Recent news has been filled with reports of Tesla boss Elon Musk attempting to launch a hostile takeover of Twitter. The platform has been the darling of many politicians, including former US President Donald Trump, and has about 77 million users in the United States and about 24 million users in India, according to Statista. A 140-character SMS service that also provides links to other media, it is one of the many social media platforms that have become hugely popular over the past few years.
Musk’s bid represents a 20% acquisition premium over Twitter’s current market price. In fact, the offer was 54% more than what its stock was trading at before Musk earlier this year began crowdfunding a significant portion of its stock. He now owns more than 9% of her stock, and his offer is to buy 100% of it and make it private. He himself is an ardent user and has more than 80 million followers on the platform. He claims to be a “authoritarian of free speech”. One reasonable reason to turn it into a private company away from the glare of the public market is to allow all comers the unrestricted soap program on the platform. There is speculation that he may allow Trump to return to what used to be the former US president’s favorite programme. Trump has been banned for life for some time now.
Meanwhile, Twitter’s board of directors last week unanimously adopted a “toxic pill” strategy through its “shareholder equity plan” that would reduce the likelihood of any entity or person taking control of the company through open market buildup. I’m sure this poisonous pill and the ongoing saga of Musk’s attempt to grab it is going to use up a lot of newsprint this week, so I’m going to stop contributing to it now.
This column is instead a reflection on the future of social media platforms. Twitter is a relative fish – others like Facebook are much bigger, with over 3 billion users worldwide. Instagram, a subsidiary of Facebook, has nearly a billion users worldwide. Facebook has already seen a different future for itself. It removes some of the difficulties recently with Apple’s new operating systems that don’t allow cross-site tracking and other ways to collect user information on Apple devices. The lack of this accurate information makes Facebook a less attractive medium for advertisers to identify prospects for specific commercial messages.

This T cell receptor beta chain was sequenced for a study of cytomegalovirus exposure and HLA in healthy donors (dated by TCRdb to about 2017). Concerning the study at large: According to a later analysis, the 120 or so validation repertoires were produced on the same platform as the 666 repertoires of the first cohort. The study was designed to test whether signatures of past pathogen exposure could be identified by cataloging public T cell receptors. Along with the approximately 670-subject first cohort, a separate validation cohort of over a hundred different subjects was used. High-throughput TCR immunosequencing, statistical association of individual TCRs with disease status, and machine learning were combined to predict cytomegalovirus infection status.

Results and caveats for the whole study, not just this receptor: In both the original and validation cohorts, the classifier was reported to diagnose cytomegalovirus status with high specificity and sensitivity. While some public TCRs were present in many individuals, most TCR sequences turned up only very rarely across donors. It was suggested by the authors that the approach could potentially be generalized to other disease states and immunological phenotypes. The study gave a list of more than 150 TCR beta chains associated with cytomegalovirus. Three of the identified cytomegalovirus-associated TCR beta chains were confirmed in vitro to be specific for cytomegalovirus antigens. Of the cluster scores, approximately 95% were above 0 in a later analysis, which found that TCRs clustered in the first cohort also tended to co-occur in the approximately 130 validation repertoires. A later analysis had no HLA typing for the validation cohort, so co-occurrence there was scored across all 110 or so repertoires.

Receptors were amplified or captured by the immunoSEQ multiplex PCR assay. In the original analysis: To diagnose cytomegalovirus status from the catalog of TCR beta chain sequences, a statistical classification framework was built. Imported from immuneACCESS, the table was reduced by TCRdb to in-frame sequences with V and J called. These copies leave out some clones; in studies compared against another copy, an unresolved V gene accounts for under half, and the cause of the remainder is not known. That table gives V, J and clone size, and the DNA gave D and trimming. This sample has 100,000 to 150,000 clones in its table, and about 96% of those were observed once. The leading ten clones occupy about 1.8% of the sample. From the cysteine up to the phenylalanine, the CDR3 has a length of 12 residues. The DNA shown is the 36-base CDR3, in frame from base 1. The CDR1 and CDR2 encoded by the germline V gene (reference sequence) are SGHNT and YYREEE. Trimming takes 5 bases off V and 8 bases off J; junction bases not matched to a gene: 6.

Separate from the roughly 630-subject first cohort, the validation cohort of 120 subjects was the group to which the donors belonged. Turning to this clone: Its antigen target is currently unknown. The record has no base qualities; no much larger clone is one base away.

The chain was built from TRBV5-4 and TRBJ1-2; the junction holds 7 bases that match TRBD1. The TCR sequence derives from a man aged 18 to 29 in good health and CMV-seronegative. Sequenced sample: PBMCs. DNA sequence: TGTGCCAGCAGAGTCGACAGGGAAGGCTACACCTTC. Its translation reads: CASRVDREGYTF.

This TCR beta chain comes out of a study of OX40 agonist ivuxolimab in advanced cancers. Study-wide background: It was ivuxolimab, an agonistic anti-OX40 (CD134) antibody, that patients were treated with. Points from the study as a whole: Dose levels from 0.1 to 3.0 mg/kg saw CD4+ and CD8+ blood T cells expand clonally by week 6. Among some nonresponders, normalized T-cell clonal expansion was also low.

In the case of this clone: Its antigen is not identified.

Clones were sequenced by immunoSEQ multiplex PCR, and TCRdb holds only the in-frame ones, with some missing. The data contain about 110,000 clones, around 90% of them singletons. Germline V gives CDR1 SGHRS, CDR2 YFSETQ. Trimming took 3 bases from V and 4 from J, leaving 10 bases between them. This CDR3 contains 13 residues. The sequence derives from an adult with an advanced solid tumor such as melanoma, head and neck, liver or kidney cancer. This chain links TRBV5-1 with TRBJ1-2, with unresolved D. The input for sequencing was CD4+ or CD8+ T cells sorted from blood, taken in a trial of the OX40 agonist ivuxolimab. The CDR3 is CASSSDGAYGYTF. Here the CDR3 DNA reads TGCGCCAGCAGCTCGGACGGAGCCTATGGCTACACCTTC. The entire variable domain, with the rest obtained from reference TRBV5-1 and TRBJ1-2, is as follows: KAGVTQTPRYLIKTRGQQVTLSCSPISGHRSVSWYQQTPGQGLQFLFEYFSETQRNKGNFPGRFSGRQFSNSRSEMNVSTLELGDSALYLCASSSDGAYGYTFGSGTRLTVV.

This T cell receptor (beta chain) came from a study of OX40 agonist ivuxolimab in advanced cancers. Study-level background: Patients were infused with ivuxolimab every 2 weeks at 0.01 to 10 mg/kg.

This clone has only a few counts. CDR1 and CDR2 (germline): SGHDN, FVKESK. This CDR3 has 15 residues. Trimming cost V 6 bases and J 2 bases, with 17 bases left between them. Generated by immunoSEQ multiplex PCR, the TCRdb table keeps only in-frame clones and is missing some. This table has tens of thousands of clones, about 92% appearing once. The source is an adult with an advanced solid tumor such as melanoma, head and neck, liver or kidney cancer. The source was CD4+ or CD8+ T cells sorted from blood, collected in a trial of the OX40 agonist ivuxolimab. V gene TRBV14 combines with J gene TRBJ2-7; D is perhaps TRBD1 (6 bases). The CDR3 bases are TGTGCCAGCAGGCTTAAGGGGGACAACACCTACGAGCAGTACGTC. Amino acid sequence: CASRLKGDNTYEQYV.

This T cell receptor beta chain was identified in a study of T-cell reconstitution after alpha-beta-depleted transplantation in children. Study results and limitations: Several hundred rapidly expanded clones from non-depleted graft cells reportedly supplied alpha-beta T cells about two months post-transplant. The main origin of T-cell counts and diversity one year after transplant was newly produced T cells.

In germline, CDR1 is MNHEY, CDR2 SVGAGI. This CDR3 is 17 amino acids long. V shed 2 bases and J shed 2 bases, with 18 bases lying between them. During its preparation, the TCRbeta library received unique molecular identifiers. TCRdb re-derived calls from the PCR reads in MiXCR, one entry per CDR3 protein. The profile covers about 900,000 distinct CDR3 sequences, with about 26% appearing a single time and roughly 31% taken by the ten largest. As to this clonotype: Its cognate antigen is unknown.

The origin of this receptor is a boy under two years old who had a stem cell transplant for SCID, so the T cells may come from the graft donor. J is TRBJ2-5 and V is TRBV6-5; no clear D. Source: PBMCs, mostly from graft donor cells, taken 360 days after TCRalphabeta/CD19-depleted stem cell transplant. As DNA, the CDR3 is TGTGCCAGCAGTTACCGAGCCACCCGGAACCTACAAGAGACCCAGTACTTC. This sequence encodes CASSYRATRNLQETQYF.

The new operating system controls by Apple aren’t Facebook’s only concern. The European Union has led the way in monitoring the private data of eurozone residents, and now countries around the world – including India – are imposing stricter limits on what user data can be collected. Additionally, Web 3.0 puts social media platforms squarely in the crosshairs. With Web 3.0 taking root, one can expect more de-intermediary for these platforms, which are in essence central repositories of customer data.
To be clear, it might be worth taking a little excursion to get to know what Web 3.0 is. The Web, as most of us know it, began as Web 1.0, with pages mostly providing static information. Users are not given much opportunity to interact with what has been offered, but they can ‘browse’ the web for information, the availability of which has grown as more and more people create websites on myriad topics.
Then this evolved into Web 2.0, the current version, where websites are more interactive than ever. This is to the extent that users can upload their content to a range of sites, such as YouTube, Instagram, Patreon, and Substack, which have provided users with an opportunity to earn money. The more ‘followers’ you have, the more ‘influencer’ you become, the theory being that you have a captive audience to whom goods and services can be marketed by third parties. Hence the large number of advertising content on sites such as YouTube. The advertiser pays the platform and platform the influencer for the opportunity to reach viewers of the influencer’s content. There are even a large number of tech companies supporting dynamic bidding for ad segments as channel viewers ebb and flow.
Web 3.0 changes the current paradigm by transferring websites directly into the hands of a creator or influencer using blockchain technology. This allows content creators to own the full relationship with their fans.
Just as people invest in assets, they can buy a share of their favorite creator’s content through contract terms that are written down on a “smart” (read decentralized and discoverable) basis. The decentralized nature of the blockchain (bit.ly/3xAkkiM) allows for such peer-to-peer contracts. Non-Foldable Tokens (NFTs) based on Web 3.0 concepts are already beginning to make headway in the art world.
The fact that Facebook is repositioning itself as the leader of virtual reality by rebranding itself as “Meta Platforms Inc” is no coincidence. Privacy regulation pincers and peer-to-peer contracts are bound to reduce the impact of social media platforms within a few years.
Facebook is building virtual reality goggles called Nazare (note the Indianization of the name), but the project has gone through arduous efforts to develop custom chips, and The Verge reports that the bill of materials for a pair of these glasses runs into the thousands of US dollars. This reminds me of the difficulties Xerox Corp, a former employer, had with commercial deployment of highly successful technologies that were way ahead of their times.
Only time will tell if the Meta will truly be able to reinvent itself for Web 3.0 before the tongs close.
Siddharth Pai is the founder of Siana Capital, a fund management company focused on deep science and technology in India